The Federal Aviation Administration said Tuesday they are investigating reports from airline pilots that a "guy in a jetpack" was flying close to their planes as they approached Los Angeles International Airport to land. But one jetpack expert told CBS News he doubts the pilots actually saw the technology.
"Two airline flight crews reported seeing what appeared to be someone in a jetpack as they were on their final approaches to LAX around 6:35 p.m. PDT Sunday," the FAA told CBS News.
CBS Los Angeles obtained recordings of communications between the aircraft and the tower last weekend. "Tower, American 1997, we just passed a guy in a jetpack," a pilot said.
"American 1997, OK, thank you, were they off to your left side or your right side?" the controller asked.
"Off the left side at maybe 300 yards or so at our altitude," the pilot said.
Another pilot also reported a sighting.
"We just saw the guy pass by us in the jetpack," he said.
But experts have responded to the report with skepticism. CBS News correspondent Kris Van Cleave reports there does not appear to be a jetpack on the market that could get someone to an elevation of roughly 3,000 feet and back to the ground safely. That would require a lot of fuel or a parachute. No parachute was seen. .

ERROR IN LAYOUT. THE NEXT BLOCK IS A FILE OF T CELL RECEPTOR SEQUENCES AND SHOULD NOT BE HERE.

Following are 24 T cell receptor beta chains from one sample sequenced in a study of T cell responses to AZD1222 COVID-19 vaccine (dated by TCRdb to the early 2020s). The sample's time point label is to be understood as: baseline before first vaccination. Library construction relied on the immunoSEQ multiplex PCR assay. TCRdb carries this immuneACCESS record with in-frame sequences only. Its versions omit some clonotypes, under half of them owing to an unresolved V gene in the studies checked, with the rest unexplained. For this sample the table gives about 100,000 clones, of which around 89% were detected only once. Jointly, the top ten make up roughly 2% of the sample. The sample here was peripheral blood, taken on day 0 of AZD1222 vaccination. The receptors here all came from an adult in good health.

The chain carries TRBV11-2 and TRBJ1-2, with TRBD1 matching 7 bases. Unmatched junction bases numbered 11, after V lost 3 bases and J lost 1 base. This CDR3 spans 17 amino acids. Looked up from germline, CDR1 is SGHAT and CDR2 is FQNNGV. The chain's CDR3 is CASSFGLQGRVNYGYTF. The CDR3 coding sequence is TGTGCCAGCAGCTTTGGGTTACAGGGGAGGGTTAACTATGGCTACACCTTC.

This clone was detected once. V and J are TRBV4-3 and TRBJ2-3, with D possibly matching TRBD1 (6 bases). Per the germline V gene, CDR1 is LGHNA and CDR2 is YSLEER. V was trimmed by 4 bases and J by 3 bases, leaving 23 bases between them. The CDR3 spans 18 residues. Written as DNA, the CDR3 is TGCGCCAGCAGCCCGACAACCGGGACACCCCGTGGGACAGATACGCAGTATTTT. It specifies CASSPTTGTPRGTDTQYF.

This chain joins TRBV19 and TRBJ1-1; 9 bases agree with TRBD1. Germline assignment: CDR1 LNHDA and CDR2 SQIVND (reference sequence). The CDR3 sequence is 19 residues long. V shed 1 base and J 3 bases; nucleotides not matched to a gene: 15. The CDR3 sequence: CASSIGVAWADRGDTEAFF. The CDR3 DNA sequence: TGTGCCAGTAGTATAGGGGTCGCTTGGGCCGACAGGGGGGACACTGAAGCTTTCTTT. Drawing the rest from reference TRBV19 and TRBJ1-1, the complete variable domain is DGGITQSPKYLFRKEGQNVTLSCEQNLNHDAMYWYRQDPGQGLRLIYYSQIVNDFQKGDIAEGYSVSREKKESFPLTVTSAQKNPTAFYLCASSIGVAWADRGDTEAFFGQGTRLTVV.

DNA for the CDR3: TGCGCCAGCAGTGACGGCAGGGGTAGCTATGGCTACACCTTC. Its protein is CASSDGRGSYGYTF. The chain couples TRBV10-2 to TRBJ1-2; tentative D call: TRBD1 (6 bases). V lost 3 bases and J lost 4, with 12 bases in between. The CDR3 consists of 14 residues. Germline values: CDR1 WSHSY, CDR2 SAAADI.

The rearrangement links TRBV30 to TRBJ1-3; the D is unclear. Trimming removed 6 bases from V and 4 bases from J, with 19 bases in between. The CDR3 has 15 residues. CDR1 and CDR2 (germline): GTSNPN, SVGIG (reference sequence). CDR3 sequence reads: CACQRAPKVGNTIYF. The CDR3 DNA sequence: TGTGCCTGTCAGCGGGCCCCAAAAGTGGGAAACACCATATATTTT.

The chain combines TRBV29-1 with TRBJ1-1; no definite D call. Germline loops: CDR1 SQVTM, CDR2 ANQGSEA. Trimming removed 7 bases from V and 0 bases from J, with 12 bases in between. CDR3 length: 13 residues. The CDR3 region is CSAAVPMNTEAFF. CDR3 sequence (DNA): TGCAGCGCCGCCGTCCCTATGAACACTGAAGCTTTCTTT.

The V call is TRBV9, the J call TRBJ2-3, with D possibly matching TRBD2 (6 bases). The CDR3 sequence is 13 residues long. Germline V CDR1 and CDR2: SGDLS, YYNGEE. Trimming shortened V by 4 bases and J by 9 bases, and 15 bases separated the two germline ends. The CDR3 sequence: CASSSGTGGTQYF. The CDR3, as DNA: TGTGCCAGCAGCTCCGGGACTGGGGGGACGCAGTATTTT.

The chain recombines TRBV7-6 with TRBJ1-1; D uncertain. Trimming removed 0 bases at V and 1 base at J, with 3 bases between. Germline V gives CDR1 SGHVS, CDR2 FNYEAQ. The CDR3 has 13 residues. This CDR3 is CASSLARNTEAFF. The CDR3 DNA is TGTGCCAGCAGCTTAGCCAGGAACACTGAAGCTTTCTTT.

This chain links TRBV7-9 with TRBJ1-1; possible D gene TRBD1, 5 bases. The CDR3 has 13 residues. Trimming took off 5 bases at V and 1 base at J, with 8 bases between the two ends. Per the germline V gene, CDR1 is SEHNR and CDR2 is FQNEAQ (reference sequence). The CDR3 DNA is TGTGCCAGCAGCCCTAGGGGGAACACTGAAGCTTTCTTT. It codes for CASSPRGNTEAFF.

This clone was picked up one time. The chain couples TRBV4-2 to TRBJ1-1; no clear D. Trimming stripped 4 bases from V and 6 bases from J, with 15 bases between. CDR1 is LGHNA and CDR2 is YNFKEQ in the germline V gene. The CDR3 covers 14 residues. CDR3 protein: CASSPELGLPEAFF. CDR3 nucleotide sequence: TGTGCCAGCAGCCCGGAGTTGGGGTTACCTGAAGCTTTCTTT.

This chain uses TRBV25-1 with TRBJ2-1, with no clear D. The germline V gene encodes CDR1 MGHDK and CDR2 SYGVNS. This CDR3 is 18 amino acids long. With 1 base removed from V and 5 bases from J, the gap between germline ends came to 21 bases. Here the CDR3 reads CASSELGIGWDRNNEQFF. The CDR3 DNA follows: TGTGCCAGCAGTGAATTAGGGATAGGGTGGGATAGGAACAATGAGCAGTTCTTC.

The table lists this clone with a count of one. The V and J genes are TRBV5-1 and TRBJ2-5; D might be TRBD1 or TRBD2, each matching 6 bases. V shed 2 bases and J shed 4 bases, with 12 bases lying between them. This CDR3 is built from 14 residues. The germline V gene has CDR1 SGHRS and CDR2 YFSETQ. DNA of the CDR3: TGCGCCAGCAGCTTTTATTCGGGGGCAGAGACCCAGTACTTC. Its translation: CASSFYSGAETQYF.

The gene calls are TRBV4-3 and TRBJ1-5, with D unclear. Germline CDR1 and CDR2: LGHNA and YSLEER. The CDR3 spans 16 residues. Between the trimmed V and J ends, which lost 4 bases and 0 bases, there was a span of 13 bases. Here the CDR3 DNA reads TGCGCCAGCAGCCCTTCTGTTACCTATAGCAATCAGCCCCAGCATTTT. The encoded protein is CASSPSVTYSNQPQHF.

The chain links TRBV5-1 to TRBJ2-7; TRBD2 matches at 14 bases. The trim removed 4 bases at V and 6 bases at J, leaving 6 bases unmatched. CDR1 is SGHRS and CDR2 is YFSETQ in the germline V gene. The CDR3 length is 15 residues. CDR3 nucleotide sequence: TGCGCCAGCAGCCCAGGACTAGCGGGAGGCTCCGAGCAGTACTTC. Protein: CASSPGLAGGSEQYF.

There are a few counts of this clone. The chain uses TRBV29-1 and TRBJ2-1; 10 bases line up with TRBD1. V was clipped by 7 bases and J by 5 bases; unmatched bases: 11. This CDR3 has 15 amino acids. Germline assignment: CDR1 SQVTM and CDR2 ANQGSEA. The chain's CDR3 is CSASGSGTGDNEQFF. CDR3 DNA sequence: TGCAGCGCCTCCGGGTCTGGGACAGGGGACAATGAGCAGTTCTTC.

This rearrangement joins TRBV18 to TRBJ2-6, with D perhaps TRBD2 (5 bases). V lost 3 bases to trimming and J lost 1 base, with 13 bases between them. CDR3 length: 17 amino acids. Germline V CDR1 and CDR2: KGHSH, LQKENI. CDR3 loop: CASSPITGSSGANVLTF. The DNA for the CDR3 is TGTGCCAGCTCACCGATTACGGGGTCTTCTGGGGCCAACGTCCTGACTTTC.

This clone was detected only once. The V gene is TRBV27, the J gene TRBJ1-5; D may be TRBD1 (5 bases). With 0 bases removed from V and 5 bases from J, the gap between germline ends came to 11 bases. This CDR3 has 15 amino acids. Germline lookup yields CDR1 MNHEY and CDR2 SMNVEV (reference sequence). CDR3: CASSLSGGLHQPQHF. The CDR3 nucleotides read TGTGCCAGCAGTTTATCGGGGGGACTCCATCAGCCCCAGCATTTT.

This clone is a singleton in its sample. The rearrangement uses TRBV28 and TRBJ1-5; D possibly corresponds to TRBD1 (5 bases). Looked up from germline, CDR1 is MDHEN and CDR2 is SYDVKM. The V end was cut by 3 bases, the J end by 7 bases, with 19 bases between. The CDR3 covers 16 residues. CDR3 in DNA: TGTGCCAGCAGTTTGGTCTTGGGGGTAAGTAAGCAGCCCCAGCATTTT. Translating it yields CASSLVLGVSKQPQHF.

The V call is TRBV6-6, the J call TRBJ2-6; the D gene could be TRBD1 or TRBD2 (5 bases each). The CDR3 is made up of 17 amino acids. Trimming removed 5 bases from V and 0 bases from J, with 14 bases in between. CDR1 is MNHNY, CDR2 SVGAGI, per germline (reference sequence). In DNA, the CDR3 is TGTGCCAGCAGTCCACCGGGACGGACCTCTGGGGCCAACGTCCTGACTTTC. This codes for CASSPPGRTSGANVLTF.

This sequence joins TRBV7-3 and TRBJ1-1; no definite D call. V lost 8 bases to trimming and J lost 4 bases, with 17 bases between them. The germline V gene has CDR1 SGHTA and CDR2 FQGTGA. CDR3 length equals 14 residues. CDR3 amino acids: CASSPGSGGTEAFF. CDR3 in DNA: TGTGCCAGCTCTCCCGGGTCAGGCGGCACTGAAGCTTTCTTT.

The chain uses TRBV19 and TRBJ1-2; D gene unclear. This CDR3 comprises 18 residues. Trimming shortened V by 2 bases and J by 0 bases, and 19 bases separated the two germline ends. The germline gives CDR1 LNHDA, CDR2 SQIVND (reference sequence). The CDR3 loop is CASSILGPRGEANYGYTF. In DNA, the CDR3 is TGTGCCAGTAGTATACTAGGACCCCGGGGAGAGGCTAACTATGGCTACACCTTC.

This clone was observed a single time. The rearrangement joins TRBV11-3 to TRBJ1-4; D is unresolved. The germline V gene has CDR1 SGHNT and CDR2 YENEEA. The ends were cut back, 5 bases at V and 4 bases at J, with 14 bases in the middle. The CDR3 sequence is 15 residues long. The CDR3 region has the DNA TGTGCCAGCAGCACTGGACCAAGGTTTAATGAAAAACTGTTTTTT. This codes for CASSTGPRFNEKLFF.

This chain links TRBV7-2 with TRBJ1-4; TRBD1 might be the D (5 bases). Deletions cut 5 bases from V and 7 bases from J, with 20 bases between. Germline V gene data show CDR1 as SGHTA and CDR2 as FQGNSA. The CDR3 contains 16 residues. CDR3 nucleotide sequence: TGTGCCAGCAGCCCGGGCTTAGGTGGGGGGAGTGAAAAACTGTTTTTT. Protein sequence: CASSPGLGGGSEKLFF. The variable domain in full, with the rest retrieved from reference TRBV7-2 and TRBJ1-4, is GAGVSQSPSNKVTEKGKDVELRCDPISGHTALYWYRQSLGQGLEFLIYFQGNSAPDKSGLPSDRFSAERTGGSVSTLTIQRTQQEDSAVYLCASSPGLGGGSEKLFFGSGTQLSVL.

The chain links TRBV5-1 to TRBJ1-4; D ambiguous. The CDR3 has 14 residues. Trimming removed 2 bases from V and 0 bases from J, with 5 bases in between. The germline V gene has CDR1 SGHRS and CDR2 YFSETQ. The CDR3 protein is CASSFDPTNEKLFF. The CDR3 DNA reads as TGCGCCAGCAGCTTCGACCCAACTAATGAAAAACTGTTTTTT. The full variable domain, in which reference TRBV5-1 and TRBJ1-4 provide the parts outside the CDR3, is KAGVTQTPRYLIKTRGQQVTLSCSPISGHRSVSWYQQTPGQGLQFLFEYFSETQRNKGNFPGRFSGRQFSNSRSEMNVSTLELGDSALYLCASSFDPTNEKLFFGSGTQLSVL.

David Mayman, CEO of L.A.-based Jetpack Aviation, told Kris Van Cleave that he was also doubtful it was a jetpack.
"They'd run out of fuel, they use fuel too quickly," Mayman said, adding that a typical flight time for a jetpack is just 5 to 10 minutes. "If it's a real jetpack, its noisy. People would have heard it take off and land."
Mayman says Jetpack Aviation is under contract with the U.S. military to do research and development on this kind of technology, they do not sell it commercially and they have confirmed it was not any of their aircraft.
He added that jetpack technology is not commonly available so "whoever flew this probably built it themselves," which leads him to believe it was more likely a large drone.
The FBI has also launched an investigation.
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